Chief seeks to burnish APD's image

Photo by Laura Williams

Photo by Laura Williams

ALBANY, Ga. -- As he nears his one-year anniversary on the job, Albany Police Chief John Proctor says that in addition to fighting crime he also wants to do a little polishing to the force's perception within the community.

"I now claim Albany as my home, and that is important to me," Proctor said Thursday addressing the Albany Rotary Club at Doublegate Country Club. "I want to work on how our organization is viewed within the community. And we are setting some goals for our people.

"Sometimes change is hard and it doesn't happen overnight ... it takes some time to change the course."

Under former police chief James Younger, the APD was often taken to task for being unresponsive and uncommunicative.

Proctor vowed to change that perception.

"We are correcting some operational issues," Proctor said. "We will be responsive and investigate crime. If we have to change supervisors to get everybody in line, we will.

"We must address the issue of bringing credibility back to the Albany Police Department. And I pledge to you we will work on this every day."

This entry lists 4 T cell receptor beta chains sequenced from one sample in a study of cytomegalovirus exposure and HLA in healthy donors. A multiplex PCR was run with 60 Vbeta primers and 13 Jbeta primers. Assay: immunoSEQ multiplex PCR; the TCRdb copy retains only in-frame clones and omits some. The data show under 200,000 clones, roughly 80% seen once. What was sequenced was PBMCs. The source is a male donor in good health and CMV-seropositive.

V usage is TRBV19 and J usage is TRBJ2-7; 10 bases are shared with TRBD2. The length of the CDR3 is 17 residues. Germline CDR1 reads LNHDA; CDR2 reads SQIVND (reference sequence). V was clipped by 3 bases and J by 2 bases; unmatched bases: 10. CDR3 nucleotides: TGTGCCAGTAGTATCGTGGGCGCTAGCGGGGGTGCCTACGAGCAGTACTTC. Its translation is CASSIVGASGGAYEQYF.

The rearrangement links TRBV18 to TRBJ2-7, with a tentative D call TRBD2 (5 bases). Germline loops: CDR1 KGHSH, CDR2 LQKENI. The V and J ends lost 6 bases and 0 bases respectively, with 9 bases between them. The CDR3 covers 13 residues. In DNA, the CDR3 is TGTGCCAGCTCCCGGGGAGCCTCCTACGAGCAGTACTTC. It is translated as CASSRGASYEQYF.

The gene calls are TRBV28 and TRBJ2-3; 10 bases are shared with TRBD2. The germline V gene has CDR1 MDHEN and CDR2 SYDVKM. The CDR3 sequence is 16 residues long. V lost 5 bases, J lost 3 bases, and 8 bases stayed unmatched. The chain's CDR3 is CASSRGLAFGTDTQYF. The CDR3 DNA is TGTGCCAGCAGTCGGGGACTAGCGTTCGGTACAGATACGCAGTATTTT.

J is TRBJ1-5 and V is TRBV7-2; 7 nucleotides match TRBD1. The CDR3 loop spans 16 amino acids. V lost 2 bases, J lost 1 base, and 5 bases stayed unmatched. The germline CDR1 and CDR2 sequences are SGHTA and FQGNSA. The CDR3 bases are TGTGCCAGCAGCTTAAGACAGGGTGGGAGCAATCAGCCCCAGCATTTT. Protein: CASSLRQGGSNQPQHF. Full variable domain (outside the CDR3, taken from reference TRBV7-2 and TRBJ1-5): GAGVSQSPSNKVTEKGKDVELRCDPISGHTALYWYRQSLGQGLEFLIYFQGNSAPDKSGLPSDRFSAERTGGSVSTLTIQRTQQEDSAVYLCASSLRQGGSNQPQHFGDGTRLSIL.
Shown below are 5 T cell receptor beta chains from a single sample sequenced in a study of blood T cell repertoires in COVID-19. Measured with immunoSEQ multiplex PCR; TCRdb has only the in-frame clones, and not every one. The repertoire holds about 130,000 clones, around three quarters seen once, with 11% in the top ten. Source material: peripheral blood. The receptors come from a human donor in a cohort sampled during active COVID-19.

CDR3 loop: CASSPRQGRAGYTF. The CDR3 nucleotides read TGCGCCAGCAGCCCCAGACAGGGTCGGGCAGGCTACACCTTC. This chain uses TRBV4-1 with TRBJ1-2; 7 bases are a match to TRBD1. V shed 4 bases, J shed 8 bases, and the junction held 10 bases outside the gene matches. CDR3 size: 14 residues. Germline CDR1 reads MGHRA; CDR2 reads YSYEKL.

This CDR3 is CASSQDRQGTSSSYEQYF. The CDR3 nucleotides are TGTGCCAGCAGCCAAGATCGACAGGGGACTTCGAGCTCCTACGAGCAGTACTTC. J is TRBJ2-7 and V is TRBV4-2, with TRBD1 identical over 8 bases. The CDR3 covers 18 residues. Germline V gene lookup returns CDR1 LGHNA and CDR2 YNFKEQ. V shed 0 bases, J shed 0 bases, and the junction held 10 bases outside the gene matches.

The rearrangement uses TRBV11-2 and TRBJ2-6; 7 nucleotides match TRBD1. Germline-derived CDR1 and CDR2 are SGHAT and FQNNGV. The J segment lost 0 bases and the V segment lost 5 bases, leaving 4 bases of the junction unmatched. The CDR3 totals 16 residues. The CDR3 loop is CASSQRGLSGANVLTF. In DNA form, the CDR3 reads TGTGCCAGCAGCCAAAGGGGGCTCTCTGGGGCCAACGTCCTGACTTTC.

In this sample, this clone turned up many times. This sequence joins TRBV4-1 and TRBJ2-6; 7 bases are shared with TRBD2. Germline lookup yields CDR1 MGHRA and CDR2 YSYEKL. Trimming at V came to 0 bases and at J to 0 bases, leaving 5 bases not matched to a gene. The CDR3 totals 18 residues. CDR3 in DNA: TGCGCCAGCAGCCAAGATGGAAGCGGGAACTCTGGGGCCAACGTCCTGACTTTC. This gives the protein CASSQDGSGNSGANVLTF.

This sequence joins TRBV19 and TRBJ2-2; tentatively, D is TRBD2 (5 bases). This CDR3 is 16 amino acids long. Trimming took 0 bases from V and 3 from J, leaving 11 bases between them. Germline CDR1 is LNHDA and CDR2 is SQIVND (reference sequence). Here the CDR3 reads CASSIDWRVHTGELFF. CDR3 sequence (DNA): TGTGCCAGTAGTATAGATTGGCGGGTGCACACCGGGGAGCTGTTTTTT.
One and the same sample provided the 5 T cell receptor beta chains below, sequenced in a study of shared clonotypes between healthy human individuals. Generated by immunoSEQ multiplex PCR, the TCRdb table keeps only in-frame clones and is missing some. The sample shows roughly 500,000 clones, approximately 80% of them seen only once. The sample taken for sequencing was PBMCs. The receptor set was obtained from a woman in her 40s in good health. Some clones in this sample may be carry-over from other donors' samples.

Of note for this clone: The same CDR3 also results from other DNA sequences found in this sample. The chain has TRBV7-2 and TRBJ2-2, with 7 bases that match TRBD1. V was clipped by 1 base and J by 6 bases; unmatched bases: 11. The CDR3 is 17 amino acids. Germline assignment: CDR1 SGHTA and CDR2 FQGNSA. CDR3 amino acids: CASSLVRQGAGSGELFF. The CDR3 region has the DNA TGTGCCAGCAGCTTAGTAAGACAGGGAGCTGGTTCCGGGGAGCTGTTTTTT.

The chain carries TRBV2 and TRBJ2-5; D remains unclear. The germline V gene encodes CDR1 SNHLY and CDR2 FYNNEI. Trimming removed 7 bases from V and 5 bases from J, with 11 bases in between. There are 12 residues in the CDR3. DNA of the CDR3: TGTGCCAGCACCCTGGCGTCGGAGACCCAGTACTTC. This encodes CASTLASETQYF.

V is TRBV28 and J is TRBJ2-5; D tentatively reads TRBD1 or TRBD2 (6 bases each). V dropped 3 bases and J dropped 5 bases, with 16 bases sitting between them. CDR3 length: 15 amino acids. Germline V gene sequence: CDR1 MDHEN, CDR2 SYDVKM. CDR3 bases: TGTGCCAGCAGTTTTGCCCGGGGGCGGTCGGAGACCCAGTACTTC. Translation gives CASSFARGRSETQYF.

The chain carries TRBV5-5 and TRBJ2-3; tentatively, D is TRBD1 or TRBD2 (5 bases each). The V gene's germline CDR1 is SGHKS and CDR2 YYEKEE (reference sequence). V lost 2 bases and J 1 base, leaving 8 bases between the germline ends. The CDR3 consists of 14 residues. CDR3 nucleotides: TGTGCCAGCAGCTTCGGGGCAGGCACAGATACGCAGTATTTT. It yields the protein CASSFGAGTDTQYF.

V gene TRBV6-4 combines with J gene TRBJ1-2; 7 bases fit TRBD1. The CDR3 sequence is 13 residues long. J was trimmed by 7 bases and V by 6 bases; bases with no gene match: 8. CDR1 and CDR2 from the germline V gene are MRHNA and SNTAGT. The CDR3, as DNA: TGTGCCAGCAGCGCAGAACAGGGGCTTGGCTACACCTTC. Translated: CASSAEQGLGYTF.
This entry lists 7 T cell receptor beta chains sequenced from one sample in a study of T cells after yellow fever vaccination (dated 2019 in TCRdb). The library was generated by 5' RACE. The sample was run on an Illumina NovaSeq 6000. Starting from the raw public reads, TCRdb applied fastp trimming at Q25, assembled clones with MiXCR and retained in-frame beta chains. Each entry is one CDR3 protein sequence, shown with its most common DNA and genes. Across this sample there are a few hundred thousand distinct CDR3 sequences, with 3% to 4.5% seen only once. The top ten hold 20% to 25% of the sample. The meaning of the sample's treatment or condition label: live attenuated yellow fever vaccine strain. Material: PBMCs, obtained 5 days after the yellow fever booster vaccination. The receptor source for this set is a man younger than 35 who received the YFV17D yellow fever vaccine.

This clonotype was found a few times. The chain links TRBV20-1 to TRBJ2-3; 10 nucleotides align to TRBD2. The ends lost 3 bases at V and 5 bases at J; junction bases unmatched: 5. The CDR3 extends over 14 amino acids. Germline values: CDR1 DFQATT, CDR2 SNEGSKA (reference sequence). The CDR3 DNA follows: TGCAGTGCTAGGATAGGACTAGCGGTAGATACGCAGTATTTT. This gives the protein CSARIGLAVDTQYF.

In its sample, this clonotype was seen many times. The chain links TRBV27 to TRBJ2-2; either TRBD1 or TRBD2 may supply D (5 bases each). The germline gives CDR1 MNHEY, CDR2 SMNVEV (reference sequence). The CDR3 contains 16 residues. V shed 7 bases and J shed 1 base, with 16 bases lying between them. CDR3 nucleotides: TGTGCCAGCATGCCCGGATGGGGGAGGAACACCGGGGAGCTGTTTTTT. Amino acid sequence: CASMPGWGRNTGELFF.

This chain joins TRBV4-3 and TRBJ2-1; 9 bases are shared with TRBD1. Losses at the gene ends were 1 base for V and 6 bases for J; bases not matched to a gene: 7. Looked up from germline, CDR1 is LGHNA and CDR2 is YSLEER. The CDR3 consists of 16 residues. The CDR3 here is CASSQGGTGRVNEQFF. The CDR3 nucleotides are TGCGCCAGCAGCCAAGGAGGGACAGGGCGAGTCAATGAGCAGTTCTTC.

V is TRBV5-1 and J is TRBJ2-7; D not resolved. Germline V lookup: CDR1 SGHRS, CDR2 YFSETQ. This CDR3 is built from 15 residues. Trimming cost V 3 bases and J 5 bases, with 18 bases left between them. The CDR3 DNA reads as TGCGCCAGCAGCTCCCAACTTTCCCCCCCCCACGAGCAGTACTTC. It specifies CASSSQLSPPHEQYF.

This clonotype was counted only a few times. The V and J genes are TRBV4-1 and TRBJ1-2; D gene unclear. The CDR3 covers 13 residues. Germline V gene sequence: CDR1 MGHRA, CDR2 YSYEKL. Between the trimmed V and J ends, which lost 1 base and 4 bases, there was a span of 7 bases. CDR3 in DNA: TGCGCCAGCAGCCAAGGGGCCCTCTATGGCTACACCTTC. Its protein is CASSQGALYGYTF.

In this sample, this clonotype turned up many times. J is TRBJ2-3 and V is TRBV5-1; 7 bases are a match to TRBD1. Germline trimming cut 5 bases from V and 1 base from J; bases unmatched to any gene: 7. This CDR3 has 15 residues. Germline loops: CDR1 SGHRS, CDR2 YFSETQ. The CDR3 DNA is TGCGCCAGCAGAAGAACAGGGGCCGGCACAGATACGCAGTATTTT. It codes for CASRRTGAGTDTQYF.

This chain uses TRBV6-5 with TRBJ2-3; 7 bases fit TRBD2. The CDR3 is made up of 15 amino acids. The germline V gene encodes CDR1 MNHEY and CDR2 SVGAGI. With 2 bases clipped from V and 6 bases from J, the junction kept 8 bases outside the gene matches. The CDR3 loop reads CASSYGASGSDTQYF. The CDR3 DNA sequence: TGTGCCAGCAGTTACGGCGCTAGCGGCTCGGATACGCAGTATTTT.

Proctor added that he wanted diversity in the department that goes well beyond black or white.

"I want us to have a well-trained police department," Proctor said. "We want officers and leadership who are well educated. But we also want and need folks who understand and have life experiences.

"We want people who are genuinely willing to serve."

The chief went on to say that he has other goals to increase the department's professionalism.

"I want us to gain state accreditation, then I want national accreditation," Proctor said. "Our ultimate goal is to have a world-class police department. I cannot, and will not, accept mediocrity."

Proctor then addressed the city's gang problem, saying the department is making some progress.

"Last year we ID'd 42 gangs in Albany," Proctor said. "Fourteen are very active and four to five are the real troublemakers. We arrested more than 300 last year and more than 100 so far this year.

"We recognize gangs are a problem. We will deal with them and move forward, and we need citizens to get involved."